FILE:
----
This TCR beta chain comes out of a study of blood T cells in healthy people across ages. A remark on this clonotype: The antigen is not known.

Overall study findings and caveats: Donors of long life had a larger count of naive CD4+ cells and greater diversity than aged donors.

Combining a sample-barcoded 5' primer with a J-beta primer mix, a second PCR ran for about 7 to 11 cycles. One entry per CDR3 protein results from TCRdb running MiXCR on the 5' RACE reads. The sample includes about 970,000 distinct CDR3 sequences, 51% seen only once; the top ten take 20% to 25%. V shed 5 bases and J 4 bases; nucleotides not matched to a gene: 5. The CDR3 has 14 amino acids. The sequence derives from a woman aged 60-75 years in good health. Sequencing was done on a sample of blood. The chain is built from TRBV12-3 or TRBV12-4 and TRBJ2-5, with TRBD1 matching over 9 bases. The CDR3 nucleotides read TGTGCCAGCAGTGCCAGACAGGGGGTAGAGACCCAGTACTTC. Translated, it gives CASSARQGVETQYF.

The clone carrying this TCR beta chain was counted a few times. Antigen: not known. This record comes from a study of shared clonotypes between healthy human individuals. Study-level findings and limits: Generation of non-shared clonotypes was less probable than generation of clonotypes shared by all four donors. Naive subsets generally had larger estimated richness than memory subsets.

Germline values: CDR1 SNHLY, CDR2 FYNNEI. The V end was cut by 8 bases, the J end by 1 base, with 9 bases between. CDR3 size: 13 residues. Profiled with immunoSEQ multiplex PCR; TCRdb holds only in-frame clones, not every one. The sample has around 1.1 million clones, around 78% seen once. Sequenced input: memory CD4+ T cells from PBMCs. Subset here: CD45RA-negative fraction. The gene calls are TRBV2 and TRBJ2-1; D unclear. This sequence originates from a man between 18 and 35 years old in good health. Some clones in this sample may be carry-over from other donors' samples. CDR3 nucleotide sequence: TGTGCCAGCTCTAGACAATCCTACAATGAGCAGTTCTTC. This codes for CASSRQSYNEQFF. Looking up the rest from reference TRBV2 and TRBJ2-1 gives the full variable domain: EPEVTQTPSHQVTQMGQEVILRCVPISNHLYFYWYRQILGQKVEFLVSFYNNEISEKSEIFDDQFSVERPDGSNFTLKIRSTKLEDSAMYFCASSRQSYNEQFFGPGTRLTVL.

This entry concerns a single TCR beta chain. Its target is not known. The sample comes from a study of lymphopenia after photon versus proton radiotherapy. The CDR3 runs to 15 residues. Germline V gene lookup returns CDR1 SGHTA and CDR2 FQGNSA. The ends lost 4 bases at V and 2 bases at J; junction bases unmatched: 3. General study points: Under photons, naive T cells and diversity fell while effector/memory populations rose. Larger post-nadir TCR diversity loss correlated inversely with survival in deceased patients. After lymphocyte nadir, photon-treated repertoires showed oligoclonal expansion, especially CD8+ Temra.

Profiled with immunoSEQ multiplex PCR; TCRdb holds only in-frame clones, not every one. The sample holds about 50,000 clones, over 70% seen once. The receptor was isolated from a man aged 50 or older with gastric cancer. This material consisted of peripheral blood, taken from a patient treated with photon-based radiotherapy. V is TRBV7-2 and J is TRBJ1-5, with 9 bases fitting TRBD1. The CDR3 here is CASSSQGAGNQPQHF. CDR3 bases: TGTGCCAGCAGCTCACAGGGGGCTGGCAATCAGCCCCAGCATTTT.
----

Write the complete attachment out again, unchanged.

This TCR beta chain comes out of a study of blood T cells in healthy people across ages. A remark on this clonotype: The antigen is not known.

Overall study findings and caveats: Donors of long life had a larger count of naive CD4+ cells and greater diversity than aged donors.

Combining a sample-barcoded 5' primer with a J-beta primer mix, a second PCR ran for about 7 to 11 cycles. One entry per CDR3 protein results from TCRdb running MiXCR on the 5' RACE reads. The sample includes about 970,000 distinct CDR3 sequences, 51% seen only once; the top ten take 20% to 25%. V shed 5 bases and J 4 bases; nucleotides not matched to a gene: 5. The CDR3 has 14 amino acids. The sequence derives from a woman aged 60-75 years in good health. Sequencing was done on a sample of blood. The chain is built from TRBV12-3 or TRBV12-4 and TRBJ2-5, with TRBD1 matching over 9 bases. The CDR3 nucleotides read TGTGCCAGCAGTGCCAGACAGGGGGTAGAGACCCAGTACTTC. Translated, it gives CASSARQGVETQYF.

The clone carrying this TCR beta chain was counted a few times. Antigen: not known. This record comes from a study of shared clonotypes between healthy human individuals. Study-level findings and limits: Generation of non-shared clonotypes was less probable than generation of clonotypes shared by all four donors. Naive subsets generally had larger estimated richness than memory subsets.

Germline values: CDR1 SNHLY, CDR2 FYNNEI. The V end was cut by 8 bases, the J end by 1 base, with 9 bases between. CDR3 size: 13 residues. Profiled with immunoSEQ multiplex PCR; TCRdb holds only in-frame clones, not every one. The sample has around 1.1 million clones, around 78% seen once. Sequenced input: memory CD4+ T cells from PBMCs. Subset here: CD45RA-negative fraction. The gene calls are TRBV2 and TRBJ2-1; D unclear. This sequence originates from a man between 18 and 35 years old in good health. Some clones in this sample may be carry-over from other donors' samples. CDR3 nucleotide sequence: TGTGCCAGCTCTAGACAATCCTACAATGAGCAGTTCTTC. This codes for CASSRQSYNEQFF. Looking up the rest from reference TRBV2 and TRBJ2-1 gives the full variable domain: EPEVTQTPSHQVTQMGQEVILRCVPISNHLYFYWYRQILGQKVEFLVSFYNNEISEKSEIFDDQFSVERPDGSNFTLKIRSTKLEDSAMYFCASSRQSYNEQFFGPGTRLTVL.

This entry concerns a single TCR beta chain. Its target is not known. The sample comes from a study of lymphopenia after photon versus proton radiotherapy. The CDR3 runs to 15 residues. Germline V gene lookup returns CDR1 SGHTA and CDR2 FQGNSA. The ends lost 4 bases at V and 2 bases at J; junction bases unmatched: 3. General study points: Under photons, naive T cells and diversity fell while effector/memory populations rose. Larger post-nadir TCR diversity loss correlated inversely with survival in deceased patients. After lymphocyte nadir, photon-treated repertoires showed oligoclonal expansion, especially CD8+ Temra.

Profiled with immunoSEQ multiplex PCR; TCRdb holds only in-frame clones, not every one. The sample holds about 50,000 clones, over 70% seen once. The receptor was isolated from a man aged 50 or older with gastric cancer. This material consisted of peripheral blood, taken from a patient treated with photon-based radiotherapy. V is TRBV7-2 and J is TRBJ1-5, with 9 bases fitting TRBD1. The CDR3 here is CASSSQGAGNQPQHF. CDR3 bases: TGTGCCAGCAGCTCACAGGGGGCTGGCAATCAGCCCCAGCATTTT.